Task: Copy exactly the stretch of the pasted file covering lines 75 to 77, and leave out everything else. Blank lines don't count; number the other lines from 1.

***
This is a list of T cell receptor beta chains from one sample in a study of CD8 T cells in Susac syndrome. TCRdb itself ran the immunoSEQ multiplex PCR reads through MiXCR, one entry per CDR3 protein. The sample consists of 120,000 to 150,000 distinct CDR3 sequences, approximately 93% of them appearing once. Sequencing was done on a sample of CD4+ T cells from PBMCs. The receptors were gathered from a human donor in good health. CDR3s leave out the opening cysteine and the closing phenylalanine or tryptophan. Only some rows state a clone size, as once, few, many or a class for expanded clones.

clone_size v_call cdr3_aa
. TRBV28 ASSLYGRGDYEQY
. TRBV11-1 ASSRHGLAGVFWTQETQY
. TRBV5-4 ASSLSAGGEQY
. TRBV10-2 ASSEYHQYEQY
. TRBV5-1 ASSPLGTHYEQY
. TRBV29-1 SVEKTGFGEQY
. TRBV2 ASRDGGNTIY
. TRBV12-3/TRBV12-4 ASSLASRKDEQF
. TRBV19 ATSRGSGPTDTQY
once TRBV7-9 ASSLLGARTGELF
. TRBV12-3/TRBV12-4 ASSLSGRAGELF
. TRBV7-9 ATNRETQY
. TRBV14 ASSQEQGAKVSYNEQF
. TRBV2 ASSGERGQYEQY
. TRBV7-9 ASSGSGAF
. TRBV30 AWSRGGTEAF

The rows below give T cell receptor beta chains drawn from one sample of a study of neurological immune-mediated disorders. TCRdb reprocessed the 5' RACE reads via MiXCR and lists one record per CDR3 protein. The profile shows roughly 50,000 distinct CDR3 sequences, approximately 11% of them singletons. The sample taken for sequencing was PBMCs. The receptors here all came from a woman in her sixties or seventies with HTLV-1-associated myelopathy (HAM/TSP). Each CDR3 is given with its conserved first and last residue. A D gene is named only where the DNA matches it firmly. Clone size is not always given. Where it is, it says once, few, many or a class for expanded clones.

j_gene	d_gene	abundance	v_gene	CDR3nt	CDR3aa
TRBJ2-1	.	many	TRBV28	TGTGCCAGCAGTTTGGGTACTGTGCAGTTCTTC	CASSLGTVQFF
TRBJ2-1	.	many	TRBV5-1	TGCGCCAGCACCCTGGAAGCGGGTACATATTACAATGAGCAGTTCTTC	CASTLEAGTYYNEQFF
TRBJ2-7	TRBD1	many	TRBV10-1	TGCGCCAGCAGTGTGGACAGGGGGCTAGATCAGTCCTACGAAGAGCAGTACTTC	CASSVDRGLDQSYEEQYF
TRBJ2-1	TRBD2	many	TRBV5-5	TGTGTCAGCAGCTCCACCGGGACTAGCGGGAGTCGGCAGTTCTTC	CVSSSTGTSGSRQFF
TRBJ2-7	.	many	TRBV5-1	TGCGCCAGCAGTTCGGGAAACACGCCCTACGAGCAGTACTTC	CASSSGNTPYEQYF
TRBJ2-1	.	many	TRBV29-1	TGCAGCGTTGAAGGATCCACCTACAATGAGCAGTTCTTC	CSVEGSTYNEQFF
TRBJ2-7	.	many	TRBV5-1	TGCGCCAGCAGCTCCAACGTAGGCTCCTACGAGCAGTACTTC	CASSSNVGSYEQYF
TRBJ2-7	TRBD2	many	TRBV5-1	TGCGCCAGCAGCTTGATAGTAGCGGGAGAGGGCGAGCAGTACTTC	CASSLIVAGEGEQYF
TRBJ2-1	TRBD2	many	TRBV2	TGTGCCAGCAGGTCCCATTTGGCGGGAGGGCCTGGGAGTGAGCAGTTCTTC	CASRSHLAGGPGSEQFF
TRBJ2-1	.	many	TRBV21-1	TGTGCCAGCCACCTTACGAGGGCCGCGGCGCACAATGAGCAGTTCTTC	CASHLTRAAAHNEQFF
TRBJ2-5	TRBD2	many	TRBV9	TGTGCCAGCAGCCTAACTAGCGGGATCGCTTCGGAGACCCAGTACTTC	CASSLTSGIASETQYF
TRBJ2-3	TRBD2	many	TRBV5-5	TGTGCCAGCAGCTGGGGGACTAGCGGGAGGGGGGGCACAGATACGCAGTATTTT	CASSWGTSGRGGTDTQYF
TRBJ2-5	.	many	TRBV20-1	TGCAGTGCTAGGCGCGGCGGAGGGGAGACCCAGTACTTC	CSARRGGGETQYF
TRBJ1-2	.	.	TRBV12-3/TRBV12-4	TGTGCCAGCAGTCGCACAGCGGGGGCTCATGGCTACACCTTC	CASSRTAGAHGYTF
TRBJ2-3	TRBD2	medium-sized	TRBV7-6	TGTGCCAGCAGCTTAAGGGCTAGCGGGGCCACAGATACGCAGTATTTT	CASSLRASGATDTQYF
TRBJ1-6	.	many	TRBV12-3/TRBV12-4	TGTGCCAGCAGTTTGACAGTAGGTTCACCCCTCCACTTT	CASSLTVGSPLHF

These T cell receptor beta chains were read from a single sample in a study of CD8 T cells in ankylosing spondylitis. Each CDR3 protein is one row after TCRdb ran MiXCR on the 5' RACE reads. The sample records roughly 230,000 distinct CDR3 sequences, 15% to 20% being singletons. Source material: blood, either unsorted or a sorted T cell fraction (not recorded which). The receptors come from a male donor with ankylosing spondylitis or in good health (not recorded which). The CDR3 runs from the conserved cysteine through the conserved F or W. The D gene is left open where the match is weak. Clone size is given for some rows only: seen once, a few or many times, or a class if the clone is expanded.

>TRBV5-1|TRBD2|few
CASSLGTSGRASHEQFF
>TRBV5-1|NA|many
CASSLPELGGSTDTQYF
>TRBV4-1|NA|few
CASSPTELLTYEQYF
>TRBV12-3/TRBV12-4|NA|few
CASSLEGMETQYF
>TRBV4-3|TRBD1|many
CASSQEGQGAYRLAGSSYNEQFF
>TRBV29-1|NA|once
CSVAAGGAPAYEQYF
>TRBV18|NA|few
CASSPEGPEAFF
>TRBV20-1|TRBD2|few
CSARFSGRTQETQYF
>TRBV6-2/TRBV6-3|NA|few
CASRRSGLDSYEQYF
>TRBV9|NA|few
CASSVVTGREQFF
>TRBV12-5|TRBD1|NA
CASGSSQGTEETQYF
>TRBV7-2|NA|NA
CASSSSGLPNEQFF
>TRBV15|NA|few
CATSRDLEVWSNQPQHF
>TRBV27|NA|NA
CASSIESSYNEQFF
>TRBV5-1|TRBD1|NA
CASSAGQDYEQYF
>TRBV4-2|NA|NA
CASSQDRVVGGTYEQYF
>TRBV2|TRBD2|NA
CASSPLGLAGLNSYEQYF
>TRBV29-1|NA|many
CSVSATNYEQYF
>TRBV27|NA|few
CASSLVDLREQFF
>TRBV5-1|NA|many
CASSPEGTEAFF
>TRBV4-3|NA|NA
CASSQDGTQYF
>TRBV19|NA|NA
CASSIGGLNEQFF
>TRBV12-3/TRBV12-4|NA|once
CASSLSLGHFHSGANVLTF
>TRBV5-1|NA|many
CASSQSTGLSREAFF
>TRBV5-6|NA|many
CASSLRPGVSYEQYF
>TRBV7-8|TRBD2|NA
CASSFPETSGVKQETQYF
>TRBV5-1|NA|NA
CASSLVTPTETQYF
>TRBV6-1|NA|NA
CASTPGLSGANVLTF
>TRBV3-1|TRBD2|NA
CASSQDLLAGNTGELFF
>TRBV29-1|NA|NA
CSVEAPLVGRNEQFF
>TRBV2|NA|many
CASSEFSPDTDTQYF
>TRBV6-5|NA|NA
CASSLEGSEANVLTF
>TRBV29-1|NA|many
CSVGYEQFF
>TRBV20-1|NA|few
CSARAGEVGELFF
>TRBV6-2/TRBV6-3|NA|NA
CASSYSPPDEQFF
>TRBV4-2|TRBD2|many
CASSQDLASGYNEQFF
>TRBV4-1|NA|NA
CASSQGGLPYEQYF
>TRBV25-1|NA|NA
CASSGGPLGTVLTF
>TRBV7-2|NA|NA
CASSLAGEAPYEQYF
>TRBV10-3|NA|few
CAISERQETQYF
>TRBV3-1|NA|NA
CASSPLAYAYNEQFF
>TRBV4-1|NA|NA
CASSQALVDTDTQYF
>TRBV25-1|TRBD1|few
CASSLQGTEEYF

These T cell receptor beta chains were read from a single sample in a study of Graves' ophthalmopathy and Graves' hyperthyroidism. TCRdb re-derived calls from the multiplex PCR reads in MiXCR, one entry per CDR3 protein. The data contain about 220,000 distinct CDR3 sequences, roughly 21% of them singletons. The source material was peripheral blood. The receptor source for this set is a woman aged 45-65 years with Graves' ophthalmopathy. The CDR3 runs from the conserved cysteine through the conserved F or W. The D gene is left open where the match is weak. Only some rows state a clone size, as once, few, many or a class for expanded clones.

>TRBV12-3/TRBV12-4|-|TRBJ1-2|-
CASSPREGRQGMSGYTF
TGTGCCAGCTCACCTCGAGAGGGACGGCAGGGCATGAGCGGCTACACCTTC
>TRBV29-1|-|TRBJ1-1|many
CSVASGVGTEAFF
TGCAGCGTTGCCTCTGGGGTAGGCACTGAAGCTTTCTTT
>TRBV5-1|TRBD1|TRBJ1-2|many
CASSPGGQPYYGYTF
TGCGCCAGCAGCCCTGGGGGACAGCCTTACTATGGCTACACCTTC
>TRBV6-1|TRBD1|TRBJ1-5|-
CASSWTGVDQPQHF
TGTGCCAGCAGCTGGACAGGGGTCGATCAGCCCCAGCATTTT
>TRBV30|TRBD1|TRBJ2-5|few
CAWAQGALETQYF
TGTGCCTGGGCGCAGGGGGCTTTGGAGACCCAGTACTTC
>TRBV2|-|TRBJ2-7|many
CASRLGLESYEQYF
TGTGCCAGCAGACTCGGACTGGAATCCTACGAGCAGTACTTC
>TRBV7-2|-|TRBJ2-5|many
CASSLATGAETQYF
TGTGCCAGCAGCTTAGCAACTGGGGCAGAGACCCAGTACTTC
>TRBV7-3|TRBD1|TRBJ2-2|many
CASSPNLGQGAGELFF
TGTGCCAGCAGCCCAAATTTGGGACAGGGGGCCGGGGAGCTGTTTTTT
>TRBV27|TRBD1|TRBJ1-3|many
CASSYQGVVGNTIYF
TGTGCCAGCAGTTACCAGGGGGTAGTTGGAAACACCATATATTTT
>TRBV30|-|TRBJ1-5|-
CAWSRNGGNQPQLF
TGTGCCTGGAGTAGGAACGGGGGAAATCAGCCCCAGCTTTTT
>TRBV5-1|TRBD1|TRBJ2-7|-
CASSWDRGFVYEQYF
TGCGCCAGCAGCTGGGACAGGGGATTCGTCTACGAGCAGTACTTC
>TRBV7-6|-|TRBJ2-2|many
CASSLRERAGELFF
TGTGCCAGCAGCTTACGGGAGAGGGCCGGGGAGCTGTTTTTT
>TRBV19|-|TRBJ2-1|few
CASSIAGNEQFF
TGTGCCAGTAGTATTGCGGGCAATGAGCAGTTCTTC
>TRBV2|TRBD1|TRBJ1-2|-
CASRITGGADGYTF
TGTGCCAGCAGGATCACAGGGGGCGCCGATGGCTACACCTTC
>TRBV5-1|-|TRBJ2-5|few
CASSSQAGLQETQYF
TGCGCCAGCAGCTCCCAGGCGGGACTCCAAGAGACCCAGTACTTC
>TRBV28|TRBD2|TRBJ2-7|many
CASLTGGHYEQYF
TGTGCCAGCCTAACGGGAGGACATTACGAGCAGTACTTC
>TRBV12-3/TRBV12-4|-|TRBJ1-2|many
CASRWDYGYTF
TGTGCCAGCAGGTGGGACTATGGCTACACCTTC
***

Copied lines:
CASSLVDLREQFF
>TRBV5-1|NA|many
CASSPEGTEAFF